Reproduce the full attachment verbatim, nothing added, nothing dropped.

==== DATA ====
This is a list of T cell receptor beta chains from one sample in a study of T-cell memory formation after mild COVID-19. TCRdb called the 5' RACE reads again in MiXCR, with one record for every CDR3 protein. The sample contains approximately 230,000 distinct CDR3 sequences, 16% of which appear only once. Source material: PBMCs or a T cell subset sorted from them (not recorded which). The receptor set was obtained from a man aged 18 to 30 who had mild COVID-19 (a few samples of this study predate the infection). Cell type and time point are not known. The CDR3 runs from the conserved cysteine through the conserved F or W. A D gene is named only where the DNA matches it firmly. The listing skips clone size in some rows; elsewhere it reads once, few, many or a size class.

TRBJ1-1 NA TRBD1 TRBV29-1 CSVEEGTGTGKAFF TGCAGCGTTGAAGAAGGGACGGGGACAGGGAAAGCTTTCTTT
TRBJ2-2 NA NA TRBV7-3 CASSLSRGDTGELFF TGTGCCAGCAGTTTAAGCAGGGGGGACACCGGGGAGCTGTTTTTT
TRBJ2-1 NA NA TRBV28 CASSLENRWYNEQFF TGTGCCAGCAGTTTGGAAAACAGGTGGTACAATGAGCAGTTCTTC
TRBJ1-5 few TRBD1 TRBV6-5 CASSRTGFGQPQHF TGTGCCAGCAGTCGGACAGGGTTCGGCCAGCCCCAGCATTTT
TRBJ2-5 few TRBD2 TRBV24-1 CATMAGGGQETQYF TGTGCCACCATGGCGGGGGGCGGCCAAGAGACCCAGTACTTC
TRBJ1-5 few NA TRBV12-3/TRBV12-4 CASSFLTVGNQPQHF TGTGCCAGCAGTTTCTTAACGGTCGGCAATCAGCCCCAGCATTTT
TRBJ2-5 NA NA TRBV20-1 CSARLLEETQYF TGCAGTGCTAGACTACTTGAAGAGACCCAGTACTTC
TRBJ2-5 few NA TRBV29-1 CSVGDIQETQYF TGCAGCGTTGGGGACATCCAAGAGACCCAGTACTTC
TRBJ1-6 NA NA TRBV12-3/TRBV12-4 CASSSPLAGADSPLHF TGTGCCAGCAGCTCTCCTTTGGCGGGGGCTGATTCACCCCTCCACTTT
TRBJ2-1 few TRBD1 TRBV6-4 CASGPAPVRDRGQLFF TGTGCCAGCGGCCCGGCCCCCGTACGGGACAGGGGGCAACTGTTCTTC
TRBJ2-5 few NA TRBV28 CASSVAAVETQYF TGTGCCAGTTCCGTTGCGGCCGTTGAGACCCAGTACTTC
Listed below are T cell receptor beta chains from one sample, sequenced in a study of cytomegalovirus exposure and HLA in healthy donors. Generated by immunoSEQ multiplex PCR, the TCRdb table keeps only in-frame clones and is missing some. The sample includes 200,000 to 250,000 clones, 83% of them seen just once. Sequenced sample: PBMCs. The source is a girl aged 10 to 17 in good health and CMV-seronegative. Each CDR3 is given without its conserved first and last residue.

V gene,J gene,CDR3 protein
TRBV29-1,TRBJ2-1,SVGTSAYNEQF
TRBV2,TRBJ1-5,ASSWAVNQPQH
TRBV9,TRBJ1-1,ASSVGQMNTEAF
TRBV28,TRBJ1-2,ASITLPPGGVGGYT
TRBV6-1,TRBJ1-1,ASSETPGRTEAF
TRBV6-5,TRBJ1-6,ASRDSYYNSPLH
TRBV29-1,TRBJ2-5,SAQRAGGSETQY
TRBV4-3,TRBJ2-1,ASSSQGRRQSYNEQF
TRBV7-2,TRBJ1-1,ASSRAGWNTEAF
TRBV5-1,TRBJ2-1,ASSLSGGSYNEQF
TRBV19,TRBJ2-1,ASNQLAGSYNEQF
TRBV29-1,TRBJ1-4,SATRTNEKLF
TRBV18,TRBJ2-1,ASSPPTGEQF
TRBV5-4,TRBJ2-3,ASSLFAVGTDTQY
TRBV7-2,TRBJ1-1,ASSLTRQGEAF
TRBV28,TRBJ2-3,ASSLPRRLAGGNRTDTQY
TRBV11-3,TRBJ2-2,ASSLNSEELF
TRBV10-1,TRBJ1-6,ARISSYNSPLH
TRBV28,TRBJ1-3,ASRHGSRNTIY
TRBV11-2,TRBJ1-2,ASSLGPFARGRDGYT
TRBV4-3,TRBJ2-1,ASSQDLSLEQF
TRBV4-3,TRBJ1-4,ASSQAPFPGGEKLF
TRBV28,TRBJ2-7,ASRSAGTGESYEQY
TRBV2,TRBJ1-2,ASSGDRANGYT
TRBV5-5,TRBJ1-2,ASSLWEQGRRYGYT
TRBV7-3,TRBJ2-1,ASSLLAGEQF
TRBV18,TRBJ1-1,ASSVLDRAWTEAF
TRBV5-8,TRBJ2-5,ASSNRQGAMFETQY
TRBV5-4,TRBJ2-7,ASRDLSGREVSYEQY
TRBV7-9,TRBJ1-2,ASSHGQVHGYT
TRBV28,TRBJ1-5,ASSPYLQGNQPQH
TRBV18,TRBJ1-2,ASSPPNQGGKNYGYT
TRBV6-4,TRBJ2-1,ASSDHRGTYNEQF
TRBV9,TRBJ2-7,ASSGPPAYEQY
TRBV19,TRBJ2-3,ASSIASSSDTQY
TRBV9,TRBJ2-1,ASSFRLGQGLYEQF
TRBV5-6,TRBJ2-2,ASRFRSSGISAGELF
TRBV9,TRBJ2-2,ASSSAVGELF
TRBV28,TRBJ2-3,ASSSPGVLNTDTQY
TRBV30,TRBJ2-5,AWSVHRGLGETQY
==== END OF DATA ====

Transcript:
This is a list of T cell receptor beta chains from one sample in a study of T-cell memory formation after mild COVID-19. TCRdb called the 5' RACE reads again in MiXCR, with one record for every CDR3 protein. The sample contains approximately 230,000 distinct CDR3 sequences, 16% of which appear only once. Source material: PBMCs or a T cell subset sorted from them (not recorded which). The receptor set was obtained from a man aged 18 to 30 who had mild COVID-19 (a few samples of this study predate the infection). Cell type and time point are not known. The CDR3 runs from the conserved cysteine through the conserved F or W. A D gene is named only where the DNA matches it firmly. The listing skips clone size in some rows; elsewhere it reads once, few, many or a size class.

TRBJ1-1 NA TRBD1 TRBV29-1 CSVEEGTGTGKAFF TGCAGCGTTGAAGAAGGGACGGGGACAGGGAAAGCTTTCTTT
TRBJ2-2 NA NA TRBV7-3 CASSLSRGDTGELFF TGTGCCAGCAGTTTAAGCAGGGGGGACACCGGGGAGCTGTTTTTT
TRBJ2-1 NA NA TRBV28 CASSLENRWYNEQFF TGTGCCAGCAGTTTGGAAAACAGGTGGTACAATGAGCAGTTCTTC
TRBJ1-5 few TRBD1 TRBV6-5 CASSRTGFGQPQHF TGTGCCAGCAGTCGGACAGGGTTCGGCCAGCCCCAGCATTTT
TRBJ2-5 few TRBD2 TRBV24-1 CATMAGGGQETQYF TGTGCCACCATGGCGGGGGGCGGCCAAGAGACCCAGTACTTC
TRBJ1-5 few NA TRBV12-3/TRBV12-4 CASSFLTVGNQPQHF TGTGCCAGCAGTTTCTTAACGGTCGGCAATCAGCCCCAGCATTTT
TRBJ2-5 NA NA TRBV20-1 CSARLLEETQYF TGCAGTGCTAGACTACTTGAAGAGACCCAGTACTTC
TRBJ2-5 few NA TRBV29-1 CSVGDIQETQYF TGCAGCGTTGGGGACATCCAAGAGACCCAGTACTTC
TRBJ1-6 NA NA TRBV12-3/TRBV12-4 CASSSPLAGADSPLHF TGTGCCAGCAGCTCTCCTTTGGCGGGGGCTGATTCACCCCTCCACTTT
TRBJ2-1 few TRBD1 TRBV6-4 CASGPAPVRDRGQLFF TGTGCCAGCGGCCCGGCCCCCGTACGGGACAGGGGGCAACTGTTCTTC
TRBJ2-5 few NA TRBV28 CASSVAAVETQYF TGTGCCAGTTCCGTTGCGGCCGTTGAGACCCAGTACTTC
Listed below are T cell receptor beta chains from one sample, sequenced in a study of cytomegalovirus exposure and HLA in healthy donors. Generated by immunoSEQ multiplex PCR, the TCRdb table keeps only in-frame clones and is missing some. The sample includes 200,000 to 250,000 clones, 83% of them seen just once. Sequenced sample: PBMCs. The source is a girl aged 10 to 17 in good health and CMV-seronegative. Each CDR3 is given without its conserved first and last residue.

V gene,J gene,CDR3 protein
TRBV29-1,TRBJ2-1,SVGTSAYNEQF
TRBV2,TRBJ1-5,ASSWAVNQPQH
TRBV9,TRBJ1-1,ASSVGQMNTEAF
TRBV28,TRBJ1-2,ASITLPPGGVGGYT
TRBV6-1,TRBJ1-1,ASSETPGRTEAF
TRBV6-5,TRBJ1-6,ASRDSYYNSPLH
TRBV29-1,TRBJ2-5,SAQRAGGSETQY
TRBV4-3,TRBJ2-1,ASSSQGRRQSYNEQF
TRBV7-2,TRBJ1-1,ASSRAGWNTEAF
TRBV5-1,TRBJ2-1,ASSLSGGSYNEQF
TRBV19,TRBJ2-1,ASNQLAGSYNEQF
TRBV29-1,TRBJ1-4,SATRTNEKLF
TRBV18,TRBJ2-1,ASSPPTGEQF
TRBV5-4,TRBJ2-3,ASSLFAVGTDTQY
TRBV7-2,TRBJ1-1,ASSLTRQGEAF
TRBV28,TRBJ2-3,ASSLPRRLAGGNRTDTQY
TRBV11-3,TRBJ2-2,ASSLNSEELF
TRBV10-1,TRBJ1-6,ARISSYNSPLH
TRBV28,TRBJ1-3,ASRHGSRNTIY
TRBV11-2,TRBJ1-2,ASSLGPFARGRDGYT
TRBV4-3,TRBJ2-1,ASSQDLSLEQF
TRBV4-3,TRBJ1-4,ASSQAPFPGGEKLF
TRBV28,TRBJ2-7,ASRSAGTGESYEQY
TRBV2,TRBJ1-2,ASSGDRANGYT
TRBV5-5,TRBJ1-2,ASSLWEQGRRYGYT
TRBV7-3,TRBJ2-1,ASSLLAGEQF
TRBV18,TRBJ1-1,ASSVLDRAWTEAF
TRBV5-8,TRBJ2-5,ASSNRQGAMFETQY
TRBV5-4,TRBJ2-7,ASRDLSGREVSYEQY
TRBV7-9,TRBJ1-2,ASSHGQVHGYT
TRBV28,TRBJ1-5,ASSPYLQGNQPQH
TRBV18,TRBJ1-2,ASSPPNQGGKNYGYT
TRBV6-4,TRBJ2-1,ASSDHRGTYNEQF
TRBV9,TRBJ2-7,ASSGPPAYEQY
TRBV19,TRBJ2-3,ASSIASSSDTQY
TRBV9,TRBJ2-1,ASSFRLGQGLYEQF
TRBV5-6,TRBJ2-2,ASRFRSSGISAGELF
TRBV9,TRBJ2-2,ASSSAVGELF
TRBV28,TRBJ2-3,ASSSPGVLNTDTQY
TRBV30,TRBJ2-5,AWSVHRGLGETQY